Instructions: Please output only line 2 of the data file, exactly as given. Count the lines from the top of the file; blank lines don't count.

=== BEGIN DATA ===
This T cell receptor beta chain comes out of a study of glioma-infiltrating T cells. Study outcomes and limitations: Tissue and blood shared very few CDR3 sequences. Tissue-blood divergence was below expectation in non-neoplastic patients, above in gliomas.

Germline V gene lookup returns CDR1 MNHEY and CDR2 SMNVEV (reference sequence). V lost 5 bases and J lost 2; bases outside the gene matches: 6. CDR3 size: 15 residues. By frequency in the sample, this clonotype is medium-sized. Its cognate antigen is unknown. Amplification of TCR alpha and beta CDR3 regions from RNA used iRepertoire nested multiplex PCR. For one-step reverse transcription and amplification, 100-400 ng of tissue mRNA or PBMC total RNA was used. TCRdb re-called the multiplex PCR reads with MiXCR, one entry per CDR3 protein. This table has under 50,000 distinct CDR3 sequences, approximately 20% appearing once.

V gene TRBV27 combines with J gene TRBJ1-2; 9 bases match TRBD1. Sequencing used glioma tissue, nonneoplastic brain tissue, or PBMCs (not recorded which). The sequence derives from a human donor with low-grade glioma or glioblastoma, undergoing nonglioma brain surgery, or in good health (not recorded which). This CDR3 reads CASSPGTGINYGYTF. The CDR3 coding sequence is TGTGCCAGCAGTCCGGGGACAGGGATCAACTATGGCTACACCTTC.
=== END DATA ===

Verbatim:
Germline V gene lookup returns CDR1 MNHEY and CDR2 SMNVEV (reference sequence). V lost 5 bases and J lost 2; bases outside the gene matches: 6. CDR3 size: 15 residues. By frequency in the sample, this clonotype is medium-sized. Its cognate antigen is unknown. Amplification of TCR alpha and beta CDR3 regions from RNA used iRepertoire nested multiplex PCR. For one-step reverse transcription and amplification, 100-400 ng of tissue mRNA or PBMC total RNA was used. TCRdb re-called the multiplex PCR reads with MiXCR, one entry per CDR3 protein. This table has under 50,000 distinct CDR3 sequences, approximately 20% appearing once.